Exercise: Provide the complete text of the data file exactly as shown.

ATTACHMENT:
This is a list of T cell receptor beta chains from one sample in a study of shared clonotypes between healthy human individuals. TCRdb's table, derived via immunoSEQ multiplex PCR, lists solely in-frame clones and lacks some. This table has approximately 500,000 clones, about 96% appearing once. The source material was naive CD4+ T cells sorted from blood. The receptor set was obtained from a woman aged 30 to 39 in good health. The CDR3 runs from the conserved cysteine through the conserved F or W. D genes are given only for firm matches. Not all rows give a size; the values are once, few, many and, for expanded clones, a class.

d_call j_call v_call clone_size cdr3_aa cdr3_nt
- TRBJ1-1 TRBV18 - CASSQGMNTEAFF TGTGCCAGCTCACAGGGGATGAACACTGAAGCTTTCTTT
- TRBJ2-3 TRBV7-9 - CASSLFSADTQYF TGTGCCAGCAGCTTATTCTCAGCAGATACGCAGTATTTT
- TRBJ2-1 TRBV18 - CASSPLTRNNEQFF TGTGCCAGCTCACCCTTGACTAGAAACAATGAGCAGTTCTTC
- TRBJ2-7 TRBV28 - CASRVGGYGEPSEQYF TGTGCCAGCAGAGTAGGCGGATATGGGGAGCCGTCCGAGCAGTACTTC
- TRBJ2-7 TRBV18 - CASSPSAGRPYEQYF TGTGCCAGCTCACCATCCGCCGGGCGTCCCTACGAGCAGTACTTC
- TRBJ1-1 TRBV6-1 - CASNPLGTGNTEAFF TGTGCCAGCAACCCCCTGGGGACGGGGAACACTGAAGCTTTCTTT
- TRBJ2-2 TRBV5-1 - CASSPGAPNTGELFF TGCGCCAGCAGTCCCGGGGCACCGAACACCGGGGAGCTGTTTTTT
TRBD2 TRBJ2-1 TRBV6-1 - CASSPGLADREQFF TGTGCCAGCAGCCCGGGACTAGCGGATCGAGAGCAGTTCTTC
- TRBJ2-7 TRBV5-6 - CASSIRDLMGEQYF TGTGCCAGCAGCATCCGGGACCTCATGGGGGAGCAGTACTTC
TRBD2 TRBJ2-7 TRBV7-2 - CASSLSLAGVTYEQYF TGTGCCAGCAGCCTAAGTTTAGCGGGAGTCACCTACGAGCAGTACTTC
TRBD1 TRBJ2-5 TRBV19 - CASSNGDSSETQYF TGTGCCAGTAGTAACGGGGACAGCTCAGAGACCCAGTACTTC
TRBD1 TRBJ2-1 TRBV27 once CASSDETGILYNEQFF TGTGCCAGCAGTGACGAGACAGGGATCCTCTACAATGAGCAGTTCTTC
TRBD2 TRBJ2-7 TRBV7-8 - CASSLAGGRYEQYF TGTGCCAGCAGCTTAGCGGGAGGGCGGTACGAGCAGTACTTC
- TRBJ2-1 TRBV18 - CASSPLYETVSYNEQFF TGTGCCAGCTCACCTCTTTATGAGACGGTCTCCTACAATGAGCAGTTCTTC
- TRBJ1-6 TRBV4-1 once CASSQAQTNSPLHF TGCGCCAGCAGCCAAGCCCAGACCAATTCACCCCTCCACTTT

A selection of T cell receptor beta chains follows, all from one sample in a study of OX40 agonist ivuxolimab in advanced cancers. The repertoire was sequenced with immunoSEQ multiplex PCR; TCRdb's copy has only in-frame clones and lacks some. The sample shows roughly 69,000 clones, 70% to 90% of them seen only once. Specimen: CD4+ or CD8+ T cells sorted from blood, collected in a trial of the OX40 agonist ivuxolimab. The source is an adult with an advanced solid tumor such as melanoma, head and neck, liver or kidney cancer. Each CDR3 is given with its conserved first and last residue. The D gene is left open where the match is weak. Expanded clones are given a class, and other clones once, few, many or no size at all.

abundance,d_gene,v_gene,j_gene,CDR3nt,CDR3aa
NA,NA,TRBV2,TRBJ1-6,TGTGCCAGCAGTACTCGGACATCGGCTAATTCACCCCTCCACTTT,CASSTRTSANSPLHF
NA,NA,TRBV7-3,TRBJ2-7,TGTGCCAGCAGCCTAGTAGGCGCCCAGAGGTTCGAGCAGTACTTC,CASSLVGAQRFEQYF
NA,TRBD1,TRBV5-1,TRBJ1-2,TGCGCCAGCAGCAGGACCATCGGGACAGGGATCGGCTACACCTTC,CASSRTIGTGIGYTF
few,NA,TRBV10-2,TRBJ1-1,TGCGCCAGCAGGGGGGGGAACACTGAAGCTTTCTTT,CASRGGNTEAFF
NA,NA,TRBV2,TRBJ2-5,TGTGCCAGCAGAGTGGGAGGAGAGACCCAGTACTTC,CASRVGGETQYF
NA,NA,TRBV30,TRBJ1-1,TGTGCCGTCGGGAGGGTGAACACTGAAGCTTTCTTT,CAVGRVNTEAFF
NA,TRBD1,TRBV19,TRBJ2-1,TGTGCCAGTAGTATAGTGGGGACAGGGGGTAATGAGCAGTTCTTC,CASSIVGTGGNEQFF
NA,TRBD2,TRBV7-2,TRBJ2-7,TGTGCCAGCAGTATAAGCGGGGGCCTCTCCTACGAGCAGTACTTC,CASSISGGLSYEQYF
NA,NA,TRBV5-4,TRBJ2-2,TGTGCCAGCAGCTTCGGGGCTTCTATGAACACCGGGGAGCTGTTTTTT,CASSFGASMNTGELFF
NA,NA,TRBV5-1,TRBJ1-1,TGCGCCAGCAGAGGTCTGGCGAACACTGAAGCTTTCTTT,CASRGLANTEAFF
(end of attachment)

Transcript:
This is a list of T cell receptor beta chains from one sample in a study of shared clonotypes between healthy human individuals. TCRdb's table, derived via immunoSEQ multiplex PCR, lists solely in-frame clones and lacks some. This table has approximately 500,000 clones, about 96% appearing once. The source material was naive CD4+ T cells sorted from blood. The receptor set was obtained from a woman aged 30 to 39 in good health. The CDR3 runs from the conserved cysteine through the conserved F or W. D genes are given only for firm matches. Not all rows give a size; the values are once, few, many and, for expanded clones, a class.

d_call j_call v_call clone_size cdr3_aa cdr3_nt
- TRBJ1-1 TRBV18 - CASSQGMNTEAFF TGTGCCAGCTCACAGGGGATGAACACTGAAGCTTTCTTT
- TRBJ2-3 TRBV7-9 - CASSLFSADTQYF TGTGCCAGCAGCTTATTCTCAGCAGATACGCAGTATTTT
- TRBJ2-1 TRBV18 - CASSPLTRNNEQFF TGTGCCAGCTCACCCTTGACTAGAAACAATGAGCAGTTCTTC
- TRBJ2-7 TRBV28 - CASRVGGYGEPSEQYF TGTGCCAGCAGAGTAGGCGGATATGGGGAGCCGTCCGAGCAGTACTTC
- TRBJ2-7 TRBV18 - CASSPSAGRPYEQYF TGTGCCAGCTCACCATCCGCCGGGCGTCCCTACGAGCAGTACTTC
- TRBJ1-1 TRBV6-1 - CASNPLGTGNTEAFF TGTGCCAGCAACCCCCTGGGGACGGGGAACACTGAAGCTTTCTTT
- TRBJ2-2 TRBV5-1 - CASSPGAPNTGELFF TGCGCCAGCAGTCCCGGGGCACCGAACACCGGGGAGCTGTTTTTT
TRBD2 TRBJ2-1 TRBV6-1 - CASSPGLADREQFF TGTGCCAGCAGCCCGGGACTAGCGGATCGAGAGCAGTTCTTC
- TRBJ2-7 TRBV5-6 - CASSIRDLMGEQYF TGTGCCAGCAGCATCCGGGACCTCATGGGGGAGCAGTACTTC
TRBD2 TRBJ2-7 TRBV7-2 - CASSLSLAGVTYEQYF TGTGCCAGCAGCCTAAGTTTAGCGGGAGTCACCTACGAGCAGTACTTC
TRBD1 TRBJ2-5 TRBV19 - CASSNGDSSETQYF TGTGCCAGTAGTAACGGGGACAGCTCAGAGACCCAGTACTTC
TRBD1 TRBJ2-1 TRBV27 once CASSDETGILYNEQFF TGTGCCAGCAGTGACGAGACAGGGATCCTCTACAATGAGCAGTTCTTC
TRBD2 TRBJ2-7 TRBV7-8 - CASSLAGGRYEQYF TGTGCCAGCAGCTTAGCGGGAGGGCGGTACGAGCAGTACTTC
- TRBJ2-1 TRBV18 - CASSPLYETVSYNEQFF TGTGCCAGCTCACCTCTTTATGAGACGGTCTCCTACAATGAGCAGTTCTTC
- TRBJ1-6 TRBV4-1 once CASSQAQTNSPLHF TGCGCCAGCAGCCAAGCCCAGACCAATTCACCCCTCCACTTT

A selection of T cell receptor beta chains follows, all from one sample in a study of OX40 agonist ivuxolimab in advanced cancers. The repertoire was sequenced with immunoSEQ multiplex PCR; TCRdb's copy has only in-frame clones and lacks some. The sample shows roughly 69,000 clones, 70% to 90% of them seen only once. Specimen: CD4+ or CD8+ T cells sorted from blood, collected in a trial of the OX40 agonist ivuxolimab. The source is an adult with an advanced solid tumor such as melanoma, head and neck, liver or kidney cancer. Each CDR3 is given with its conserved first and last residue. The D gene is left open where the match is weak. Expanded clones are given a class, and other clones once, few, many or no size at all.

abundance,d_gene,v_gene,j_gene,CDR3nt,CDR3aa
NA,NA,TRBV2,TRBJ1-6,TGTGCCAGCAGTACTCGGACATCGGCTAATTCACCCCTCCACTTT,CASSTRTSANSPLHF
NA,NA,TRBV7-3,TRBJ2-7,TGTGCCAGCAGCCTAGTAGGCGCCCAGAGGTTCGAGCAGTACTTC,CASSLVGAQRFEQYF
NA,TRBD1,TRBV5-1,TRBJ1-2,TGCGCCAGCAGCAGGACCATCGGGACAGGGATCGGCTACACCTTC,CASSRTIGTGIGYTF
few,NA,TRBV10-2,TRBJ1-1,TGCGCCAGCAGGGGGGGGAACACTGAAGCTTTCTTT,CASRGGNTEAFF
NA,NA,TRBV2,TRBJ2-5,TGTGCCAGCAGAGTGGGAGGAGAGACCCAGTACTTC,CASRVGGETQYF
NA,NA,TRBV30,TRBJ1-1,TGTGCCGTCGGGAGGGTGAACACTGAAGCTTTCTTT,CAVGRVNTEAFF
NA,TRBD1,TRBV19,TRBJ2-1,TGTGCCAGTAGTATAGTGGGGACAGGGGGTAATGAGCAGTTCTTC,CASSIVGTGGNEQFF
NA,TRBD2,TRBV7-2,TRBJ2-7,TGTGCCAGCAGTATAAGCGGGGGCCTCTCCTACGAGCAGTACTTC,CASSISGGLSYEQYF
NA,NA,TRBV5-4,TRBJ2-2,TGTGCCAGCAGCTTCGGGGCTTCTATGAACACCGGGGAGCTGTTTTTT,CASSFGASMNTGELFF
NA,NA,TRBV5-1,TRBJ1-1,TGCGCCAGCAGAGGTCTGGCGAACACTGAAGCTTTCTTT,CASRGLANTEAFF